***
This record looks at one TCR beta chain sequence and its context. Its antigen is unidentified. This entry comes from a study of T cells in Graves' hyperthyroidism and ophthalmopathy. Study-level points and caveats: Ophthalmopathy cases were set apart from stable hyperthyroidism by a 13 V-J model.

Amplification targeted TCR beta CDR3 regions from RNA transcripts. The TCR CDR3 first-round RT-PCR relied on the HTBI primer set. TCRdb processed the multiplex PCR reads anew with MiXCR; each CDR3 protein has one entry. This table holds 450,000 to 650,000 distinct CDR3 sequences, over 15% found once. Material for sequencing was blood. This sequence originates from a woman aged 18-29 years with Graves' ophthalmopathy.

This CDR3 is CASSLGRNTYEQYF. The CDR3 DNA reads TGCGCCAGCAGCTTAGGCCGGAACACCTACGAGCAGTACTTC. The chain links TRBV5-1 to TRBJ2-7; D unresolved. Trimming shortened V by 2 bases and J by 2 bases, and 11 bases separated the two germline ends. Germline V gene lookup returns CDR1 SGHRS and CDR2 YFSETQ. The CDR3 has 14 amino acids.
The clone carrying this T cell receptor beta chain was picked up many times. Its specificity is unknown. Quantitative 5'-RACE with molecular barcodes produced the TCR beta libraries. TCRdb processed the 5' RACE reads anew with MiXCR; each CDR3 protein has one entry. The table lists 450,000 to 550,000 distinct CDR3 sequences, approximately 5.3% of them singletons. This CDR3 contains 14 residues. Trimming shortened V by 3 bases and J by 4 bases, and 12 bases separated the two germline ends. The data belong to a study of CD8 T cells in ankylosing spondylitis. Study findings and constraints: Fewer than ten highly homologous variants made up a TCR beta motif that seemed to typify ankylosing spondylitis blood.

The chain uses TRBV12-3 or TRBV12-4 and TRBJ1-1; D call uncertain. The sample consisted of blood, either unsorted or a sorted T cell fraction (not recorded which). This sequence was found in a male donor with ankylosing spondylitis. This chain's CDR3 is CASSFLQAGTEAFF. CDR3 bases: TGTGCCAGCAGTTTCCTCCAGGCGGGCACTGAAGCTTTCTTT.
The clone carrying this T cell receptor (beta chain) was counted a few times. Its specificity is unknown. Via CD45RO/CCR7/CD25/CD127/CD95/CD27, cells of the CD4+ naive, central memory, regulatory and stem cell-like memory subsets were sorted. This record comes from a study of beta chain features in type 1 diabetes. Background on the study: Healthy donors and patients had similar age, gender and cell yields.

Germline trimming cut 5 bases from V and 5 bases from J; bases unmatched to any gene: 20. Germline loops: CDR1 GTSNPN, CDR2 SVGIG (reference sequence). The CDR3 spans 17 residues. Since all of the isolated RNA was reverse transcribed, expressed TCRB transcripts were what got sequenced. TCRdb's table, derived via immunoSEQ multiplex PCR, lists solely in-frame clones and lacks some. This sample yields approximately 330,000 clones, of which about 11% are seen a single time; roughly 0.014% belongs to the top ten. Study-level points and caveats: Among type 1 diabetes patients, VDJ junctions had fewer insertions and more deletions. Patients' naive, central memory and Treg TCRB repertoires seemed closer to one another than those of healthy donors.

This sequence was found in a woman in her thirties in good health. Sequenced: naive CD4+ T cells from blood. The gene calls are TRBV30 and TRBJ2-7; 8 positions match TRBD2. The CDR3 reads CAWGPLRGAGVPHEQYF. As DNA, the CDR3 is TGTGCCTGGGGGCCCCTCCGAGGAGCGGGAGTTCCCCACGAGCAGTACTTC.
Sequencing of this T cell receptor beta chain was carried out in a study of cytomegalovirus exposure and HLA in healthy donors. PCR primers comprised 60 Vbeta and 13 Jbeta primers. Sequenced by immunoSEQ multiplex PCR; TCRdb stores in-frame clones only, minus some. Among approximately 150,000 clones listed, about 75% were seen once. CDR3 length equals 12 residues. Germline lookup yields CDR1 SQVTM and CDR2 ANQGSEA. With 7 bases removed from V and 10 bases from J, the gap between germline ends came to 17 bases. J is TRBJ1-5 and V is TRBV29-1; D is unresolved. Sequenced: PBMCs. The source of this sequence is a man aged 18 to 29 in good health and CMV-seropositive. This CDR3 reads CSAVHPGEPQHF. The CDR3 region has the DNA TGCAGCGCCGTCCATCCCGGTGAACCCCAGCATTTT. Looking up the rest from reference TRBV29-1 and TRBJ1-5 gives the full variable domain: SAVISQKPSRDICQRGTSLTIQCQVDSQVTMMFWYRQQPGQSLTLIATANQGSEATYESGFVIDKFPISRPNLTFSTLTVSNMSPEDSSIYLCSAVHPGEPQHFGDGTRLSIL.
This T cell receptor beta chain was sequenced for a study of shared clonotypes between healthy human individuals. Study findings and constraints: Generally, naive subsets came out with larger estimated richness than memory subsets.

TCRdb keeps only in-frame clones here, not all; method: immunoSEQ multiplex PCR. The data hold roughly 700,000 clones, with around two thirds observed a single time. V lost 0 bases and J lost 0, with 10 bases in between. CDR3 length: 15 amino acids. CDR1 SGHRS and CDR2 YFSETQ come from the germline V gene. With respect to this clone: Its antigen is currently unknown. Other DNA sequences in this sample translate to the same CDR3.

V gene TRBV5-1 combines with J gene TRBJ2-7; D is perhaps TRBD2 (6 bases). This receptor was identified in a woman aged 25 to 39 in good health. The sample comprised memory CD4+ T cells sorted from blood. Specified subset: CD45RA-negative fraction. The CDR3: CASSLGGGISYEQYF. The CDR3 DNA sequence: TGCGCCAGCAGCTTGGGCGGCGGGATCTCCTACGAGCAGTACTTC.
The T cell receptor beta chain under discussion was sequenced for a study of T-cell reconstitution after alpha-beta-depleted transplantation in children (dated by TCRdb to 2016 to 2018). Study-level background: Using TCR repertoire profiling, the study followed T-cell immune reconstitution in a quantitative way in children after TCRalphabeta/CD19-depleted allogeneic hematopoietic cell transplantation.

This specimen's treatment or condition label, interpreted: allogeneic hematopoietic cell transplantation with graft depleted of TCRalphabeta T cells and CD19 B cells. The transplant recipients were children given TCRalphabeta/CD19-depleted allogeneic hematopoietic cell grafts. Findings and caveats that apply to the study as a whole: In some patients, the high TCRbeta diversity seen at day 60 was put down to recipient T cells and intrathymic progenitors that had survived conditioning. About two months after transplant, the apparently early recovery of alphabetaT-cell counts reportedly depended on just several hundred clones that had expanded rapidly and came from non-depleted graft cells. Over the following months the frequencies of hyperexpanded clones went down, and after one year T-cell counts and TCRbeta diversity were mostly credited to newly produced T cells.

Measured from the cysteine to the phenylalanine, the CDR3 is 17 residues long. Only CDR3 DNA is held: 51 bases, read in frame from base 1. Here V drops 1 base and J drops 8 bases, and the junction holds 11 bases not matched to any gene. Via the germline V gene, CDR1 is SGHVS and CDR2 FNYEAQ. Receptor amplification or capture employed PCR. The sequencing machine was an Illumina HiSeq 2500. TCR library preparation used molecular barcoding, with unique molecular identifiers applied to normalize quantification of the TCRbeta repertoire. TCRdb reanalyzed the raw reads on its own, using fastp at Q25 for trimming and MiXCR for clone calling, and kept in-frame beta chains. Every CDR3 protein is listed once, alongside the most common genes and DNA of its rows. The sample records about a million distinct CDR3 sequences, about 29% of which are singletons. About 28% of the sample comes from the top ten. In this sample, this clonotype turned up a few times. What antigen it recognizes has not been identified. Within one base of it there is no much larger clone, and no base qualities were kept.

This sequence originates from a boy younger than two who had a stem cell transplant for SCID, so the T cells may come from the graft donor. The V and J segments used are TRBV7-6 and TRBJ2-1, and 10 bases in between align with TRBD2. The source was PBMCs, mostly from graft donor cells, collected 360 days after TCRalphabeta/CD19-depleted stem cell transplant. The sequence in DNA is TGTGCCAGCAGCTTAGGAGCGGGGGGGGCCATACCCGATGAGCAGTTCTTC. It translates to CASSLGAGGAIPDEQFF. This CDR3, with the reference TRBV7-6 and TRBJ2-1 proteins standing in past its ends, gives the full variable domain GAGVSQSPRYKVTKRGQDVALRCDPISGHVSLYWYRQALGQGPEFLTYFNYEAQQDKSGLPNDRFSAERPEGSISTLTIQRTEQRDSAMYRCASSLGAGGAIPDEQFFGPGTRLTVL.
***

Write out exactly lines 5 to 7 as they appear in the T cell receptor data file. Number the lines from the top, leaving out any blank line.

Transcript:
The chain uses TRBV12-3 or TRBV12-4 and TRBJ1-1; D call uncertain. The sample consisted of blood, either unsorted or a sorted T cell fraction (not recorded which). This sequence was found in a male donor with ankylosing spondylitis. This chain's CDR3 is CASSFLQAGTEAFF. CDR3 bases: TGTGCCAGCAGTTTCCTCCAGGCGGGCACTGAAGCTTTCTTT.
The clone carrying this T cell receptor (beta chain) was counted a few times. Its specificity is unknown. Via CD45RO/CCR7/CD25/CD127/CD95/CD27, cells of the CD4+ naive, central memory, regulatory and stem cell-like memory subsets were sorted. This record comes from a study of beta chain features in type 1 diabetes. Background on the study: Healthy donors and patients had similar age, gender and cell yields.

Germline trimming cut 5 bases from V and 5 bases from J; bases unmatched to any gene: 20. Germline loops: CDR1 GTSNPN, CDR2 SVGIG (reference sequence). The CDR3 spans 17 residues. Since all of the isolated RNA was reverse transcribed, expressed TCRB transcripts were what got sequenced. TCRdb's table, derived via immunoSEQ multiplex PCR, lists solely in-frame clones and lacks some. This sample yields approximately 330,000 clones, of which about 11% are seen a single time; roughly 0.014% belongs to the top ten. Study-level points and caveats: Among type 1 diabetes patients, VDJ junctions had fewer insertions and more deletions. Patients' naive, central memory and Treg TCRB repertoires seemed closer to one another than those of healthy donors.